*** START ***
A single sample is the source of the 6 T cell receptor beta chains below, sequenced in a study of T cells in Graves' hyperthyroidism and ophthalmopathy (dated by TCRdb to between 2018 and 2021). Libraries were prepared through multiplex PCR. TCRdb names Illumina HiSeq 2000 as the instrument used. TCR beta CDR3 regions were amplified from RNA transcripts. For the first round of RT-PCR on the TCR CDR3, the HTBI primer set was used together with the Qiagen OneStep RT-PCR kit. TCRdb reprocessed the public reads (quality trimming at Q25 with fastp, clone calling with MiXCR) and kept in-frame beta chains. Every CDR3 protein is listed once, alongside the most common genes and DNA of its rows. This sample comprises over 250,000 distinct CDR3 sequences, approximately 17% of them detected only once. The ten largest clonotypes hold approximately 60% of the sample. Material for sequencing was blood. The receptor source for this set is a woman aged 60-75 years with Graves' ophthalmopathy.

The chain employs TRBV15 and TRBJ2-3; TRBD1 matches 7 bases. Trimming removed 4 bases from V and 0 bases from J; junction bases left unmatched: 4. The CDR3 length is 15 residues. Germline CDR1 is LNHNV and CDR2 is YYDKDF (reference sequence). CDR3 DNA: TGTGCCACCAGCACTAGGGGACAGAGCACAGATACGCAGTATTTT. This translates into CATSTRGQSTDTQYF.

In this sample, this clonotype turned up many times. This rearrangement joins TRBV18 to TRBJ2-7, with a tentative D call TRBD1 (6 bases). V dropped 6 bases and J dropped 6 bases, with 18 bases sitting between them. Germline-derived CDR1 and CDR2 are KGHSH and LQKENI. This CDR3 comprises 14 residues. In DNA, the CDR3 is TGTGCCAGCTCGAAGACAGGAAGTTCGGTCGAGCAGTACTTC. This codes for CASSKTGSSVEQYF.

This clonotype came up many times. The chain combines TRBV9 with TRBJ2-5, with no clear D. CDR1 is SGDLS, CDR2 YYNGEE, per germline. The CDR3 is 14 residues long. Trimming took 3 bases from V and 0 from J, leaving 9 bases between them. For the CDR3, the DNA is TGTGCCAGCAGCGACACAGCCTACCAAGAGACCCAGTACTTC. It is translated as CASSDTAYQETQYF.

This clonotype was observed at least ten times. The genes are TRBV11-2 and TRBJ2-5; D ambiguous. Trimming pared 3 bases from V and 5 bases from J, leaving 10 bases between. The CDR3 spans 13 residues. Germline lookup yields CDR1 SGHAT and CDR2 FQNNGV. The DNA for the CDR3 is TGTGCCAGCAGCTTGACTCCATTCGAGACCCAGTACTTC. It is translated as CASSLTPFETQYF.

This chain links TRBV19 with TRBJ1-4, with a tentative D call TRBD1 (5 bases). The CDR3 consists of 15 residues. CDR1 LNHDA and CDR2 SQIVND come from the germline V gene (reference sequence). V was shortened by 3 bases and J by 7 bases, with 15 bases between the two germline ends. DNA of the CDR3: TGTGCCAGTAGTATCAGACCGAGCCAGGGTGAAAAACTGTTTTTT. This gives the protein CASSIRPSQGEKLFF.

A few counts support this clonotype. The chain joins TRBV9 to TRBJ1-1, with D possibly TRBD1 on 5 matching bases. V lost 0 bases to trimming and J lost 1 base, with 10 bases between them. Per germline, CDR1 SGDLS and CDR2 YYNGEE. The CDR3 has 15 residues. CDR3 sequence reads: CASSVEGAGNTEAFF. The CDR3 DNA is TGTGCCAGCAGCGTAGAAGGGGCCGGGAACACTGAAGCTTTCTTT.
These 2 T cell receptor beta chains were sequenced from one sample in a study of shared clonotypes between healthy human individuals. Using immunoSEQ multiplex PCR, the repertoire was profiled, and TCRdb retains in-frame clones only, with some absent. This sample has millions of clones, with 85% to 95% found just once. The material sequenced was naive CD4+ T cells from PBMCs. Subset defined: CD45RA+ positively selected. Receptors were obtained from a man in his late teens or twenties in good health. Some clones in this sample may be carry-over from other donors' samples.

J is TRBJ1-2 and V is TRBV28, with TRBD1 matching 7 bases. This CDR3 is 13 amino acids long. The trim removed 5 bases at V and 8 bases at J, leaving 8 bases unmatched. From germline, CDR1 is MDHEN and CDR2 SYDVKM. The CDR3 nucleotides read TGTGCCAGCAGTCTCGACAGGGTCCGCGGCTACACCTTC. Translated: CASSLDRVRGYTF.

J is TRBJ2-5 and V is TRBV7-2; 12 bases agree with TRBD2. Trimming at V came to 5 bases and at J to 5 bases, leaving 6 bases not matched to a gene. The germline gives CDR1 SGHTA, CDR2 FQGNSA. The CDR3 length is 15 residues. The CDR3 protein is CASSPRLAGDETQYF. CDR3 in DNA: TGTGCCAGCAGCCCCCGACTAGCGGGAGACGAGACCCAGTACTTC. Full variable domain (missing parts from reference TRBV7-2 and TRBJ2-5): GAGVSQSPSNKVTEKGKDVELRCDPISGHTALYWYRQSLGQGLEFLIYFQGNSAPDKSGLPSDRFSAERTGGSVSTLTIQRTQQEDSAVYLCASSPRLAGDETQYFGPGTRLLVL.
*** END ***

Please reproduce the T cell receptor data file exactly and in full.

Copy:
A single sample is the source of the 6 T cell receptor beta chains below, sequenced in a study of T cells in Graves' hyperthyroidism and ophthalmopathy (dated by TCRdb to between 2018 and 2021). Libraries were prepared through multiplex PCR. TCRdb names Illumina HiSeq 2000 as the instrument used. TCR beta CDR3 regions were amplified from RNA transcripts. For the first round of RT-PCR on the TCR CDR3, the HTBI primer set was used together with the Qiagen OneStep RT-PCR kit. TCRdb reprocessed the public reads (quality trimming at Q25 with fastp, clone calling with MiXCR) and kept in-frame beta chains. Every CDR3 protein is listed once, alongside the most common genes and DNA of its rows. This sample comprises over 250,000 distinct CDR3 sequences, approximately 17% of them detected only once. The ten largest clonotypes hold approximately 60% of the sample. Material for sequencing was blood. The receptor source for this set is a woman aged 60-75 years with Graves' ophthalmopathy.

The chain employs TRBV15 and TRBJ2-3; TRBD1 matches 7 bases. Trimming removed 4 bases from V and 0 bases from J; junction bases left unmatched: 4. The CDR3 length is 15 residues. Germline CDR1 is LNHNV and CDR2 is YYDKDF (reference sequence). CDR3 DNA: TGTGCCACCAGCACTAGGGGACAGAGCACAGATACGCAGTATTTT. This translates into CATSTRGQSTDTQYF.

In this sample, this clonotype turned up many times. This rearrangement joins TRBV18 to TRBJ2-7, with a tentative D call TRBD1 (6 bases). V dropped 6 bases and J dropped 6 bases, with 18 bases sitting between them. Germline-derived CDR1 and CDR2 are KGHSH and LQKENI. This CDR3 comprises 14 residues. In DNA, the CDR3 is TGTGCCAGCTCGAAGACAGGAAGTTCGGTCGAGCAGTACTTC. This codes for CASSKTGSSVEQYF.

This clonotype came up many times. The chain combines TRBV9 with TRBJ2-5, with no clear D. CDR1 is SGDLS, CDR2 YYNGEE, per germline. The CDR3 is 14 residues long. Trimming took 3 bases from V and 0 from J, leaving 9 bases between them. For the CDR3, the DNA is TGTGCCAGCAGCGACACAGCCTACCAAGAGACCCAGTACTTC. It is translated as CASSDTAYQETQYF.

This clonotype was observed at least ten times. The genes are TRBV11-2 and TRBJ2-5; D ambiguous. Trimming pared 3 bases from V and 5 bases from J, leaving 10 bases between. The CDR3 spans 13 residues. Germline lookup yields CDR1 SGHAT and CDR2 FQNNGV. The DNA for the CDR3 is TGTGCCAGCAGCTTGACTCCATTCGAGACCCAGTACTTC. It is translated as CASSLTPFETQYF.

This chain links TRBV19 with TRBJ1-4, with a tentative D call TRBD1 (5 bases). The CDR3 consists of 15 residues. CDR1 LNHDA and CDR2 SQIVND come from the germline V gene (reference sequence). V was shortened by 3 bases and J by 7 bases, with 15 bases between the two germline ends. DNA of the CDR3: TGTGCCAGTAGTATCAGACCGAGCCAGGGTGAAAAACTGTTTTTT. This gives the protein CASSIRPSQGEKLFF.

A few counts support this clonotype. The chain joins TRBV9 to TRBJ1-1, with D possibly TRBD1 on 5 matching bases. V lost 0 bases to trimming and J lost 1 base, with 10 bases between them. Per germline, CDR1 SGDLS and CDR2 YYNGEE. The CDR3 has 15 residues. CDR3 sequence reads: CASSVEGAGNTEAFF. The CDR3 DNA is TGTGCCAGCAGCGTAGAAGGGGCCGGGAACACTGAAGCTTTCTTT.
These 2 T cell receptor beta chains were sequenced from one sample in a study of shared clonotypes between healthy human individuals. Using immunoSEQ multiplex PCR, the repertoire was profiled, and TCRdb retains in-frame clones only, with some absent. This sample has millions of clones, with 85% to 95% found just once. The material sequenced was naive CD4+ T cells from PBMCs. Subset defined: CD45RA+ positively selected. Receptors were obtained from a man in his late teens or twenties in good health. Some clones in this sample may be carry-over from other donors' samples.

J is TRBJ1-2 and V is TRBV28, with TRBD1 matching 7 bases. This CDR3 is 13 amino acids long. The trim removed 5 bases at V and 8 bases at J, leaving 8 bases unmatched. From germline, CDR1 is MDHEN and CDR2 SYDVKM. The CDR3 nucleotides read TGTGCCAGCAGTCTCGACAGGGTCCGCGGCTACACCTTC. Translated: CASSLDRVRGYTF.

J is TRBJ2-5 and V is TRBV7-2; 12 bases agree with TRBD2. Trimming at V came to 5 bases and at J to 5 bases, leaving 6 bases not matched to a gene. The germline gives CDR1 SGHTA, CDR2 FQGNSA. The CDR3 length is 15 residues. The CDR3 protein is CASSPRLAGDETQYF. CDR3 in DNA: TGTGCCAGCAGCCCCCGACTAGCGGGAGACGAGACCCAGTACTTC. Full variable domain (missing parts from reference TRBV7-2 and TRBJ2-5): GAGVSQSPSNKVTEKGKDVELRCDPISGHTALYWYRQSLGQGLEFLIYFQGNSAPDKSGLPSDRFSAERTGGSVSTLTIQRTQQEDSAVYLCASSPRLAGDETQYFGPGTRLLVL.